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Be winter-ready by maintaining important seasonal equipment during the fall

Fall maintenance of equipment pays off in the long run

October 6, 2023  By Justin Parrott

Maintenance can often be a daunting and time-consuming task, but by being proactive in the fall months and into the winter, the chances of a breakdown or setbacks are minimal. Photo credit: Kubota Canada

As the seasons change, so do the demands of your equipment and the maintenance requirements needed to keep your equipment performing at its best. Canada throws a wide range of weather conditions at operators come the winter, and these conditions are all too familiar, tending to make work increasingly difficult and time consuming. 

There is no worse thought than being broken down during the winter with work still left to do. Fall maintenance pays off in the long run and is crucial for ensuring success and ease of operation come the winter. Whether it’s a compact track loader, tractor, RTV or attachment, all benefit from some TLC in the fall and winter months to ensure smooth operation once the temperature drops. 

Maintenance can often be a daunting and time-consuming task, but by being proactive in the fall months and into the winter, the chances of a breakdown or setbacks are minimal, especially when you have kept up with regular maintenance and adjusted it for the cold. Here are a few essential tips for ensuring your equipment is ready to face the challenges of winter: 

Know your machine
It may seem redundant to say, “know your machine” as you or your crew spend hours on end in in the seat, but familiarizing yourself with the model’s specific recommendations in your machine’s operator’s manual is a must before the winter months. This is the first place to start prior to performing routine maintenance. 


Keep it clean
Clean the undercarriage regularly – no matter the task. Equipment can easily gather mud and dirt in the fall months and – if followed by excess snow, salt, and ice in the winter – the buildup can cause serious damage. Ensuring you are going into the winter with a clean piece of equipment will prevent additional buildup on the undercarriage, present any damage or repairs that need to take place before the winter and make regular maintenance tasks easier and quicker.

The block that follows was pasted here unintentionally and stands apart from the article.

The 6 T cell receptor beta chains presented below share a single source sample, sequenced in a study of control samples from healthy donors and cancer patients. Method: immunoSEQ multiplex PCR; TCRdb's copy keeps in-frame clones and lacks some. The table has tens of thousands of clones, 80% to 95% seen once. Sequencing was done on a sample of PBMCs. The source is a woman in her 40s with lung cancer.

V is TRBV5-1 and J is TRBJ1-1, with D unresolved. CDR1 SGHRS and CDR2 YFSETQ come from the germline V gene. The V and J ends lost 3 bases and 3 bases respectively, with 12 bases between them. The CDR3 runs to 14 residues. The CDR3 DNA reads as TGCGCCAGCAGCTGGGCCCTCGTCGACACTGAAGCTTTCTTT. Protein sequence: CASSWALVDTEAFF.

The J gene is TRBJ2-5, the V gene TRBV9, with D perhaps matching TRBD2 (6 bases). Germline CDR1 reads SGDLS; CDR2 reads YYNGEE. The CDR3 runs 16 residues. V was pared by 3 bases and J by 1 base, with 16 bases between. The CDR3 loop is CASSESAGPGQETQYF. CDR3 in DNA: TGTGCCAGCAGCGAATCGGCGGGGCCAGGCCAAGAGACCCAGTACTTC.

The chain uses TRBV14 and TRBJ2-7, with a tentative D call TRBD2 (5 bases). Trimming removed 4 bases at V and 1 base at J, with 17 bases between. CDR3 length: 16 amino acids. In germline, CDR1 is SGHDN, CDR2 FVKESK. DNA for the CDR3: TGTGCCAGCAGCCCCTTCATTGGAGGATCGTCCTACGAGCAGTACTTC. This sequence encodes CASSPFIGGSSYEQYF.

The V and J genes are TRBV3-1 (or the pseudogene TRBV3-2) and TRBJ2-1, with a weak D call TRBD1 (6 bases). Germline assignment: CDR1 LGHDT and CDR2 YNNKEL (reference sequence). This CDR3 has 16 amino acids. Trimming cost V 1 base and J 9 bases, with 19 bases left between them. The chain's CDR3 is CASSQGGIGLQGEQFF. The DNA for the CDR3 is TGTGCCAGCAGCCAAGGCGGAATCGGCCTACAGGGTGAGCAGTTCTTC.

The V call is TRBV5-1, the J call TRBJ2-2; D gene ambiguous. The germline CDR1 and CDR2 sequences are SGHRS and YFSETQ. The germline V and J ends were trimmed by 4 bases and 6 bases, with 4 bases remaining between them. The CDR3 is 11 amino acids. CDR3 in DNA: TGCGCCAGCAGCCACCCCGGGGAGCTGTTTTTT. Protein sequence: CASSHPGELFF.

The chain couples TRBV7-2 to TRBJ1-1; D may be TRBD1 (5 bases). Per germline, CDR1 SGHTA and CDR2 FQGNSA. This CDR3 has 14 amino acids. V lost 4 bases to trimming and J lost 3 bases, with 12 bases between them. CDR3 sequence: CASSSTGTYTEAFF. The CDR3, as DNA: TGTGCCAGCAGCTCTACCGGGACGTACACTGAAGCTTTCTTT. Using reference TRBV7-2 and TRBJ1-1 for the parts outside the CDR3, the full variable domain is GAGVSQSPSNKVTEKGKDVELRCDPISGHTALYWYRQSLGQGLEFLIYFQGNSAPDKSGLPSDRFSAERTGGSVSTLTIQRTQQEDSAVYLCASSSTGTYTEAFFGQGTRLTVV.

Key areas to keep clean include the tracks on a compact track loader, around the wheels on tractors and anywhere that an attachment or implement connects to the machine. Dirt, grime and debris on machinery can result in performance and mobility issues, which ultimately slows down work and effectiveness of any job. 


Warm it up
As the cold begins to approach, it is important to allow equipment to warm up properly as machine function is better when the engine, hydraulics and drivetrain have time to warm up. This can be a tricky task to get into the habit of post-warm weather months but is necessary to sustain the life of the machine and allow for better operation in the colder months. Additionally, adding a block heater to the machine will decrease warm up time and help starting on the coldest days.

It should be noted that the excessive idling of a piece of equipment isn’t recommended as it consumes fuel. Finding the sweet spot for idle time in the winter is key to eliminating unplanned downtime. 

Caring for and protecting equipment through fall and into the winter is a smart investment.

Look under the hood
Daily inspections are critical for machine success in identifying areas of wear that could lead to serious or expensive repairs if unchecked. Check the fluid levels of your machine frequently and for any potential leaks as the cold temperature can be hard on hoses and seals. Other areas to inspect include oil and grease lubrication, coolant, fuel levels, battery function and the undercarriage. 

While it is important to check for mechanical problems under the hood, it is equally as important to check that rodents and other animals haven’t deemed this space home. The warmth and shelter provided by the hood can act as a cozy place as temperatures start to fall, causing damage to wires and filling the vents with unwanted debris. Looking under the hood of any piece of equipment is a daily task that could eliminate potential breakdowns and present problems ahead of time. 

Keep it indoors
While it may not always be possible, it is suggested that equipment be stored indoors when it is not in use. Housing the equipment inside a shed or building will reduce the winter strain on the equipment, increase the longevity of the battery and have an easier time starting in the morning.

Winter success
While it may be time consuming, caring for and protecting your equipment through fall and into the winter is a smart investment. Simple tasks such as daily checks and cleanliness will make operation smoother than if these tasks weren’t performed. Adding the option of keeping machinery indoors or warming it up before operating will also enhance operability. In addition to the care of machinery, it is also important to give this same care to attachments and implements that may be used in conjunction with your equipment. 

As the cold months approach, now is a good time to begin preparing and planning for your winter maintenance, where you will store your equipment, and if you will need to complete any preventative maintenance before the cold sets in. When it comes to the winter months, being prepared and planning ahead will make all the difference for your operation and your equipment once it’s time to gear up again come spring. 

Justin Parrott is product manager, turf & RTV, for Kubota Canada.

This article is part of the Equipment Week.

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